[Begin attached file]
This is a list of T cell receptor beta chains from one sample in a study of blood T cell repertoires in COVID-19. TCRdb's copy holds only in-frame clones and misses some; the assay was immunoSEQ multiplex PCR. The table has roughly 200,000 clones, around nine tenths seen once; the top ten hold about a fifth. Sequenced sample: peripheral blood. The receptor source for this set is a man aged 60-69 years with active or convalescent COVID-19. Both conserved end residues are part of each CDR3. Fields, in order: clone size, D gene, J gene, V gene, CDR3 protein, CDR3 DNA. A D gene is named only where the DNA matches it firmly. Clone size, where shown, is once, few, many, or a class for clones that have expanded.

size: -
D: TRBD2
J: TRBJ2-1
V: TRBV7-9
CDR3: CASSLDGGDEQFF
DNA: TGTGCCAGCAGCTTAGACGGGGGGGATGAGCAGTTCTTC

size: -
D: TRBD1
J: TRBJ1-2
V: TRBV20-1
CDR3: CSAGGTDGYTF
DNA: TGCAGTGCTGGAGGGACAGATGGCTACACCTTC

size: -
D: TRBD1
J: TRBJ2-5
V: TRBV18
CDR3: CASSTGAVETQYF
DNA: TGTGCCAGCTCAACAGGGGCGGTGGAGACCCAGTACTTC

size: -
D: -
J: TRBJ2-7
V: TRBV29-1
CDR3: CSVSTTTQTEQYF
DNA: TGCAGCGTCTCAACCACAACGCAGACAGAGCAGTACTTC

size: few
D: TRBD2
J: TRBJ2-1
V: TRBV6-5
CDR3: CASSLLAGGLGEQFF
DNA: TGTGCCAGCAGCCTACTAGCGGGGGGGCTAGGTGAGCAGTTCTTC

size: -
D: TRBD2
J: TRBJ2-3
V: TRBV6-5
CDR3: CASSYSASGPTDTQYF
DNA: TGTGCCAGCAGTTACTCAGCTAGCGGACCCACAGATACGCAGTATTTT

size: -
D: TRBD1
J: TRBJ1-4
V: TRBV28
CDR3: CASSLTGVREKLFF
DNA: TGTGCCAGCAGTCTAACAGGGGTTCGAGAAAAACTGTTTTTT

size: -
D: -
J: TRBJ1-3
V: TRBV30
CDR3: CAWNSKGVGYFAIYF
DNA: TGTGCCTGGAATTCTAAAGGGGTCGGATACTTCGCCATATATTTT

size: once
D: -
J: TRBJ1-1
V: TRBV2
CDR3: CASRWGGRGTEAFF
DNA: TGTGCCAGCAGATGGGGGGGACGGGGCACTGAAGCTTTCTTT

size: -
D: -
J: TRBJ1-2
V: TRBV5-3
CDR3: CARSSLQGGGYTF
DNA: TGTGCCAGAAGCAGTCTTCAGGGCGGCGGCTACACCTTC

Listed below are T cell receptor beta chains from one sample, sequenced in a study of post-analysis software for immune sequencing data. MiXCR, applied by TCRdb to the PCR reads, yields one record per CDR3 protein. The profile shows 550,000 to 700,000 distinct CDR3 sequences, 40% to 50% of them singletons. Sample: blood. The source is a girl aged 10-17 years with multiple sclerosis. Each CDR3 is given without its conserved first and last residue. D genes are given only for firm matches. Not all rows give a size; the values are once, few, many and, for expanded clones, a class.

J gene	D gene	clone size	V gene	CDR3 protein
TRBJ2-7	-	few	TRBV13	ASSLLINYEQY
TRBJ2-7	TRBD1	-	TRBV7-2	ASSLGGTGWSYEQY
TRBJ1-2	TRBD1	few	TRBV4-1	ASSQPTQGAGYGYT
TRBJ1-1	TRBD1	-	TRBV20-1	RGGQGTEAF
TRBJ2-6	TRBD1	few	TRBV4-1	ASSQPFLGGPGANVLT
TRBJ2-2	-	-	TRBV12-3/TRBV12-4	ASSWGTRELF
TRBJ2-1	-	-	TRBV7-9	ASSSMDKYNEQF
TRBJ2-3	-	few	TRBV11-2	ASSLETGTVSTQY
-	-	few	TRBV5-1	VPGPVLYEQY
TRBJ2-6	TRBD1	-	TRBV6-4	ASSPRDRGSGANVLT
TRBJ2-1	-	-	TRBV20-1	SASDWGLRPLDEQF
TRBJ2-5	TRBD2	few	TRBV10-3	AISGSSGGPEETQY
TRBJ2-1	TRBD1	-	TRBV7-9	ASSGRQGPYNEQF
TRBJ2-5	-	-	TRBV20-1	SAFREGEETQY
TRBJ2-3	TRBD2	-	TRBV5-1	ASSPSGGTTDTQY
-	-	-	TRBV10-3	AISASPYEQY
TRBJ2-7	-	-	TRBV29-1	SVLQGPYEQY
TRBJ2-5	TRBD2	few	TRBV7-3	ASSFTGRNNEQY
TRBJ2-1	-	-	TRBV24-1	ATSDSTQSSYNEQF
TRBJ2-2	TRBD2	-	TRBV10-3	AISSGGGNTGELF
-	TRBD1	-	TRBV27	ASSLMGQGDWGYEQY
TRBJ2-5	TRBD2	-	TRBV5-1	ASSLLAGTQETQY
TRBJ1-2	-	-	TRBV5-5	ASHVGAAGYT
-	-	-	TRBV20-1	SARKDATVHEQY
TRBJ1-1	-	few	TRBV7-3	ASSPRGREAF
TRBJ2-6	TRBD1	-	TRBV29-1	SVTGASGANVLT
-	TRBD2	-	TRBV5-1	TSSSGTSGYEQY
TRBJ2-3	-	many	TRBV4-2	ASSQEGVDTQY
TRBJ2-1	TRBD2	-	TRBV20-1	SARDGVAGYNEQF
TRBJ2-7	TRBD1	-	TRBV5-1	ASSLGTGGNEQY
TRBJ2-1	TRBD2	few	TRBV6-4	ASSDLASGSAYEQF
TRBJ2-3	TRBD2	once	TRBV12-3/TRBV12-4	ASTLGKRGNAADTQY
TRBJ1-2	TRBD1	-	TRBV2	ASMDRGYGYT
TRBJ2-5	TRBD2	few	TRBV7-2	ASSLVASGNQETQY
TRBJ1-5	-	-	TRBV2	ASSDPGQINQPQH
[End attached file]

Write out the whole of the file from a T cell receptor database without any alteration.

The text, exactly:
This is a list of T cell receptor beta chains from one sample in a study of blood T cell repertoires in COVID-19. TCRdb's copy holds only in-frame clones and misses some; the assay was immunoSEQ multiplex PCR. The table has roughly 200,000 clones, around nine tenths seen once; the top ten hold about a fifth. Sequenced sample: peripheral blood. The receptor source for this set is a man aged 60-69 years with active or convalescent COVID-19. Both conserved end residues are part of each CDR3. Fields, in order: clone size, D gene, J gene, V gene, CDR3 protein, CDR3 DNA. A D gene is named only where the DNA matches it firmly. Clone size, where shown, is once, few, many, or a class for clones that have expanded.

size: -
D: TRBD2
J: TRBJ2-1
V: TRBV7-9
CDR3: CASSLDGGDEQFF
DNA: TGTGCCAGCAGCTTAGACGGGGGGGATGAGCAGTTCTTC

size: -
D: TRBD1
J: TRBJ1-2
V: TRBV20-1
CDR3: CSAGGTDGYTF
DNA: TGCAGTGCTGGAGGGACAGATGGCTACACCTTC

size: -
D: TRBD1
J: TRBJ2-5
V: TRBV18
CDR3: CASSTGAVETQYF
DNA: TGTGCCAGCTCAACAGGGGCGGTGGAGACCCAGTACTTC

size: -
D: -
J: TRBJ2-7
V: TRBV29-1
CDR3: CSVSTTTQTEQYF
DNA: TGCAGCGTCTCAACCACAACGCAGACAGAGCAGTACTTC

size: few
D: TRBD2
J: TRBJ2-1
V: TRBV6-5
CDR3: CASSLLAGGLGEQFF
DNA: TGTGCCAGCAGCCTACTAGCGGGGGGGCTAGGTGAGCAGTTCTTC

size: -
D: TRBD2
J: TRBJ2-3
V: TRBV6-5
CDR3: CASSYSASGPTDTQYF
DNA: TGTGCCAGCAGTTACTCAGCTAGCGGACCCACAGATACGCAGTATTTT

size: -
D: TRBD1
J: TRBJ1-4
V: TRBV28
CDR3: CASSLTGVREKLFF
DNA: TGTGCCAGCAGTCTAACAGGGGTTCGAGAAAAACTGTTTTTT

size: -
D: -
J: TRBJ1-3
V: TRBV30
CDR3: CAWNSKGVGYFAIYF
DNA: TGTGCCTGGAATTCTAAAGGGGTCGGATACTTCGCCATATATTTT

size: once
D: -
J: TRBJ1-1
V: TRBV2
CDR3: CASRWGGRGTEAFF
DNA: TGTGCCAGCAGATGGGGGGGACGGGGCACTGAAGCTTTCTTT

size: -
D: -
J: TRBJ1-2
V: TRBV5-3
CDR3: CARSSLQGGGYTF
DNA: TGTGCCAGAAGCAGTCTTCAGGGCGGCGGCTACACCTTC

Listed below are T cell receptor beta chains from one sample, sequenced in a study of post-analysis software for immune sequencing data. MiXCR, applied by TCRdb to the PCR reads, yields one record per CDR3 protein. The profile shows 550,000 to 700,000 distinct CDR3 sequences, 40% to 50% of them singletons. Sample: blood. The source is a girl aged 10-17 years with multiple sclerosis. Each CDR3 is given without its conserved first and last residue. D genes are given only for firm matches. Not all rows give a size; the values are once, few, many and, for expanded clones, a class.

J gene	D gene	clone size	V gene	CDR3 protein
TRBJ2-7	-	few	TRBV13	ASSLLINYEQY
TRBJ2-7	TRBD1	-	TRBV7-2	ASSLGGTGWSYEQY
TRBJ1-2	TRBD1	few	TRBV4-1	ASSQPTQGAGYGYT
TRBJ1-1	TRBD1	-	TRBV20-1	RGGQGTEAF
TRBJ2-6	TRBD1	few	TRBV4-1	ASSQPFLGGPGANVLT
TRBJ2-2	-	-	TRBV12-3/TRBV12-4	ASSWGTRELF
TRBJ2-1	-	-	TRBV7-9	ASSSMDKYNEQF
TRBJ2-3	-	few	TRBV11-2	ASSLETGTVSTQY
-	-	few	TRBV5-1	VPGPVLYEQY
TRBJ2-6	TRBD1	-	TRBV6-4	ASSPRDRGSGANVLT
TRBJ2-1	-	-	TRBV20-1	SASDWGLRPLDEQF
TRBJ2-5	TRBD2	few	TRBV10-3	AISGSSGGPEETQY
TRBJ2-1	TRBD1	-	TRBV7-9	ASSGRQGPYNEQF
TRBJ2-5	-	-	TRBV20-1	SAFREGEETQY
TRBJ2-3	TRBD2	-	TRBV5-1	ASSPSGGTTDTQY
-	-	-	TRBV10-3	AISASPYEQY
TRBJ2-7	-	-	TRBV29-1	SVLQGPYEQY
TRBJ2-5	TRBD2	few	TRBV7-3	ASSFTGRNNEQY
TRBJ2-1	-	-	TRBV24-1	ATSDSTQSSYNEQF
TRBJ2-2	TRBD2	-	TRBV10-3	AISSGGGNTGELF
-	TRBD1	-	TRBV27	ASSLMGQGDWGYEQY
TRBJ2-5	TRBD2	-	TRBV5-1	ASSLLAGTQETQY
TRBJ1-2	-	-	TRBV5-5	ASHVGAAGYT
-	-	-	TRBV20-1	SARKDATVHEQY
TRBJ1-1	-	few	TRBV7-3	ASSPRGREAF
TRBJ2-6	TRBD1	-	TRBV29-1	SVTGASGANVLT
-	TRBD2	-	TRBV5-1	TSSSGTSGYEQY
TRBJ2-3	-	many	TRBV4-2	ASSQEGVDTQY
TRBJ2-1	TRBD2	-	TRBV20-1	SARDGVAGYNEQF
TRBJ2-7	TRBD1	-	TRBV5-1	ASSLGTGGNEQY
TRBJ2-1	TRBD2	few	TRBV6-4	ASSDLASGSAYEQF
TRBJ2-3	TRBD2	once	TRBV12-3/TRBV12-4	ASTLGKRGNAADTQY
TRBJ1-2	TRBD1	-	TRBV2	ASMDRGYGYT
TRBJ2-5	TRBD2	few	TRBV7-2	ASSLVASGNQETQY
TRBJ1-5	-	-	TRBV2	ASSDPGQINQPQH